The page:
The book list continues…
I posted the books I’d read from Sept 15th to March 30th, but since then I have been struggling a bit. I keep getting bogged down in some less than interesting stuff or distracted by school and work. I’d appreciate it if anyone has any recommendations (and I don’t mean that patronizingly, I almost ALWAYS read what people suggest, first throwing them up on my Amazon Wishlist to track what’s next. Check it here.
Anyways, here’s what I’ve done since the last list:
‘Till Death Do Us Part–Vincent Bugliosi
Helter Skelter–Vincent Bugliosi
Man’s Search for Meaning–Viktor Frankl (Again)
Unhooked: Why young women pursue sex, delay love and lose at both–Laura Sessions Stepp
Man’s Search for Ultimate Meaning–Viktor Frankl
The Prince–Machiavelli (2x)
What Makes Sammy Run–Bud Schulberg
And the Sea Will Tell–Vincent Bugliosi
Reveille for Radicals–Saul D. Alinsky
The Predator’s Ball–Connie Bruck
Leviathan–Thomas Hobbes (large chunk)
-I recommend just about all of these.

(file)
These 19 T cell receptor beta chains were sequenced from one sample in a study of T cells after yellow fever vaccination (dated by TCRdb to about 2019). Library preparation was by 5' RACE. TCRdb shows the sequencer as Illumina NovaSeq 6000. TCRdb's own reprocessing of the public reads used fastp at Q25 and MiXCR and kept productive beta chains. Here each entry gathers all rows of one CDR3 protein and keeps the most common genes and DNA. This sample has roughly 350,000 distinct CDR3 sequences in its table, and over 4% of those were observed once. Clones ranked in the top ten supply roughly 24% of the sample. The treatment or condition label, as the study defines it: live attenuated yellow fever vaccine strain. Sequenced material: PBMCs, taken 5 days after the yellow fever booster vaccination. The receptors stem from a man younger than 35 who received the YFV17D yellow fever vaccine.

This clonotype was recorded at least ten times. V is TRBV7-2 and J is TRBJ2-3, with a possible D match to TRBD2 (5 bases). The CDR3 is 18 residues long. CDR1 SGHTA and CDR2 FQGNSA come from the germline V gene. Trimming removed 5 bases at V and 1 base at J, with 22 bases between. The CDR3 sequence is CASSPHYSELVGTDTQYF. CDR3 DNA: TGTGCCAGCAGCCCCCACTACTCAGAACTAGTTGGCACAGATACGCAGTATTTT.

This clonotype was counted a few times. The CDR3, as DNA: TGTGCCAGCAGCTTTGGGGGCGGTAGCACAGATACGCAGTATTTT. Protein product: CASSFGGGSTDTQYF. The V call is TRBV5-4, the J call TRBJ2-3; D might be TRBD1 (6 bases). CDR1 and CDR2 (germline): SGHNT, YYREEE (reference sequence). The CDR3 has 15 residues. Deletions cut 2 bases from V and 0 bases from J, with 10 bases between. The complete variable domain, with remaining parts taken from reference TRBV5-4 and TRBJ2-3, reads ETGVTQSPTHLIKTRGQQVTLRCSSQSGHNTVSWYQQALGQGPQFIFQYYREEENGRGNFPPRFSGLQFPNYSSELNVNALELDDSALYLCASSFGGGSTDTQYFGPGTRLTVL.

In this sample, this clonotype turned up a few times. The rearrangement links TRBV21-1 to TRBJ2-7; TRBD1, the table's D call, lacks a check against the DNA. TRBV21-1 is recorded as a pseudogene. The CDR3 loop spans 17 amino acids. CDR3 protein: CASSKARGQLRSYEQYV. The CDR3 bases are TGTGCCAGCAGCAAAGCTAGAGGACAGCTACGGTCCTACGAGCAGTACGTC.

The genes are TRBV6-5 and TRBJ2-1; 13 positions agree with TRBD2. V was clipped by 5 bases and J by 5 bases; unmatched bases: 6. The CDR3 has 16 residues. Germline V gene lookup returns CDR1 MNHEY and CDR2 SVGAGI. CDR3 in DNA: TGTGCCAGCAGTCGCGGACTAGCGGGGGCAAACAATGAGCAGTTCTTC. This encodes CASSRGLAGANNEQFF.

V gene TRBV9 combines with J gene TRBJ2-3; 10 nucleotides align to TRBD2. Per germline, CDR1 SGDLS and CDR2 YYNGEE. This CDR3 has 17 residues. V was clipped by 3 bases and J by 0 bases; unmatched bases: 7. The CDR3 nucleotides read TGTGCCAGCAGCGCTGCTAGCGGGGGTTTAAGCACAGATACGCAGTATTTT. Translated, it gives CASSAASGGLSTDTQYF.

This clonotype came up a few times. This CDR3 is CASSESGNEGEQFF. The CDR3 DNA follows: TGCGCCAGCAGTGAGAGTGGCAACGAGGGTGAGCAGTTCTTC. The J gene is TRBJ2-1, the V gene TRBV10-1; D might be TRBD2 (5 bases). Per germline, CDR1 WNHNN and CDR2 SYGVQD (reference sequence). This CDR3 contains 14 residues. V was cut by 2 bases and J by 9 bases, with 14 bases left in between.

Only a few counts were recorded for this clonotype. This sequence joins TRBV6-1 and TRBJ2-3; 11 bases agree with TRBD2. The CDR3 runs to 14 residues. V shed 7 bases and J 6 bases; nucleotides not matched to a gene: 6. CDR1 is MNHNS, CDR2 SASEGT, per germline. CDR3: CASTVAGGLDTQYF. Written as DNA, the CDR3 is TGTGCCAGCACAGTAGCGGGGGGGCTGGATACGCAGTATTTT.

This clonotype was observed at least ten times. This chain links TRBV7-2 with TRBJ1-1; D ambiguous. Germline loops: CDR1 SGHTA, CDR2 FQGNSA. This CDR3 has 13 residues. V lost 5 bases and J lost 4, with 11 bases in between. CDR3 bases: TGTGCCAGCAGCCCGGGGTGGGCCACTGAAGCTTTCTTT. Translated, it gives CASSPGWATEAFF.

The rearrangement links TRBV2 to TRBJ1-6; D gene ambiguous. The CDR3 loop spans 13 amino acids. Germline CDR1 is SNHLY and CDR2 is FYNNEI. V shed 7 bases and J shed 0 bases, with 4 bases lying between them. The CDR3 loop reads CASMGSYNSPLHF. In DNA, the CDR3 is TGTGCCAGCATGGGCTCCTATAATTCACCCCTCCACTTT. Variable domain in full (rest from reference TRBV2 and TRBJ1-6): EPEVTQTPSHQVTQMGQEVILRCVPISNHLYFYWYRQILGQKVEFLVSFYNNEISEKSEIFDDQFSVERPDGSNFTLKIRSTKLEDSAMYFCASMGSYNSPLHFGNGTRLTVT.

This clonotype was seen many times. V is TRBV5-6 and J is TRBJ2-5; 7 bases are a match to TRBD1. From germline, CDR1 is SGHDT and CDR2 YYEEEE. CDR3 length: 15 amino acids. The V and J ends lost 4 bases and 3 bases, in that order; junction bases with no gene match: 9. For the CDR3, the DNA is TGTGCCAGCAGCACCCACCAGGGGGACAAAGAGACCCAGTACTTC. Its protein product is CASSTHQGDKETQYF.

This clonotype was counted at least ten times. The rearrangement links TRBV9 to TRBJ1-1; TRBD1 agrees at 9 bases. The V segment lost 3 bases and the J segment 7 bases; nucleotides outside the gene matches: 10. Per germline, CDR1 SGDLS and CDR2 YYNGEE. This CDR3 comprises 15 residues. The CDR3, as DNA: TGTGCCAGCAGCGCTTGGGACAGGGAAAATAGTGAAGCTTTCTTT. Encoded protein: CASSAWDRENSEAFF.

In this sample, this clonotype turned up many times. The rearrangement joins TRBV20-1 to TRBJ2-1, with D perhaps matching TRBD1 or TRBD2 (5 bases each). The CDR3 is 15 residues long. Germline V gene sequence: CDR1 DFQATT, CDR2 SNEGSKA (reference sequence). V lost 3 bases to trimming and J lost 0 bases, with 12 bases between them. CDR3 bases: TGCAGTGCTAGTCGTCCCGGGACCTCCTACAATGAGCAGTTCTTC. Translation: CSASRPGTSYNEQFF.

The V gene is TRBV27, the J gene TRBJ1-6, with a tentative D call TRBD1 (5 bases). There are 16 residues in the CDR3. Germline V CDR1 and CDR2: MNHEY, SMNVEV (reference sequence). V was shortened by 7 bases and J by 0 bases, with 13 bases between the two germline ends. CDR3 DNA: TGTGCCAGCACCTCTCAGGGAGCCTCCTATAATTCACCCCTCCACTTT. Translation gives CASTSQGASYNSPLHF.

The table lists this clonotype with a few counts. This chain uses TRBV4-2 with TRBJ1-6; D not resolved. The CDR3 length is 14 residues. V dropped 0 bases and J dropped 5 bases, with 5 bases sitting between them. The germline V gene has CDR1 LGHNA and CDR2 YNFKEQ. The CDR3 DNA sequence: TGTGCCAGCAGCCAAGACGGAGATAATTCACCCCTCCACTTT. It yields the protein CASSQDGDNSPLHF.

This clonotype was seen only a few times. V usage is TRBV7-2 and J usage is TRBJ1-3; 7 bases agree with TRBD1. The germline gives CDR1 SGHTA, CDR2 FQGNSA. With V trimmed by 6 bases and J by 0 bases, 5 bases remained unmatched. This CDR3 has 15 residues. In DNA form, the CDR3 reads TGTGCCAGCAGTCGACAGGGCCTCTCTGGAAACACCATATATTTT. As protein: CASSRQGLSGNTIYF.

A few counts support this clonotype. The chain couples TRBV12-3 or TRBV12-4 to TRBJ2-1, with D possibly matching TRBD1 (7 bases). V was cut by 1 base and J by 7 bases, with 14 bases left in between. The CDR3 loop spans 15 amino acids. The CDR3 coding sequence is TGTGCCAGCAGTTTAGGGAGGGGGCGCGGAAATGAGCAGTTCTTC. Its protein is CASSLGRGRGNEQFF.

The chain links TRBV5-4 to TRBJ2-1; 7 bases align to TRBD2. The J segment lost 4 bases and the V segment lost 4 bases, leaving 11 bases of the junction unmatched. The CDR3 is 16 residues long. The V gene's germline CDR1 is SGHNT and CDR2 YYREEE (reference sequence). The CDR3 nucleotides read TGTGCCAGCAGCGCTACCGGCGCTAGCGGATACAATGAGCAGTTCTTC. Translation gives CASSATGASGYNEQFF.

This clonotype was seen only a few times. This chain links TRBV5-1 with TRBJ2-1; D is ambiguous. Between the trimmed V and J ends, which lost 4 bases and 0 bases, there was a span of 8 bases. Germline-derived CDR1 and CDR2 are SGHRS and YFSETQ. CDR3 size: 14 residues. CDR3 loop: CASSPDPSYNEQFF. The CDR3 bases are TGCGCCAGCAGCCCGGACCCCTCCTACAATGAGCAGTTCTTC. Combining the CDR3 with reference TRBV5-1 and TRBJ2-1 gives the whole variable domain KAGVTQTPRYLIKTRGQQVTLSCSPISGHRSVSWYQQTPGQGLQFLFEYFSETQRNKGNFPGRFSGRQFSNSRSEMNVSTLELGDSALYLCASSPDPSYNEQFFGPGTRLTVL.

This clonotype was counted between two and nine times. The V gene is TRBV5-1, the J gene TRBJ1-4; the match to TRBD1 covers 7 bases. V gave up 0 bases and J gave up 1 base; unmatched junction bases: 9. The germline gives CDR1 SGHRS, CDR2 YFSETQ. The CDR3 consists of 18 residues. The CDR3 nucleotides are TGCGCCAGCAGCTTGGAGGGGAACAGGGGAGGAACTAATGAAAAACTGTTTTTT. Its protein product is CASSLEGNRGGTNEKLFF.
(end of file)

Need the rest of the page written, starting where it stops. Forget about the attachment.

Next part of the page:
-Unless you’re really dedicated, you can probably get just as much out of the Hobbes wikipedia page as you do out of the book
-Luntz–Words that Work–is a really interesting guy. He actually wrote The Contract With America. Problem is, the book is boring and dry. He so wants to be liked by the media that he castrates himself and wants you to desperately believe that everything he does it motivated by true belief. The book’s value suffers under the constant rationalization, but the guy still has a lot to say.
-Bugliosi is AMAZING. Read at least one of them. These came Tucker recommended and I would call Bugliosi the greatest lawyer since Clarence Darrow.
-Unhooked would be better if it focused more on the reasons why the college sex scene is bad–as opposed to merely asserting it is bad because it offends Christian morality.
-The Predator’s Ball is good too, if you have the time and energy to suffer through the first 100 or so pages. Again, this is why financial books are often difficult to read. The author assumes we want to know HOW Milken accomplished everything in terms of mathematics and numbers as opposed to WHY and WHAT for. Other than that it’s fascinating and a good picture of the 80’s.
So hit me with your recommendations.
Edit: I read American Psycho by Bret Easton Ellis too. And it’s really good but the movie sucks.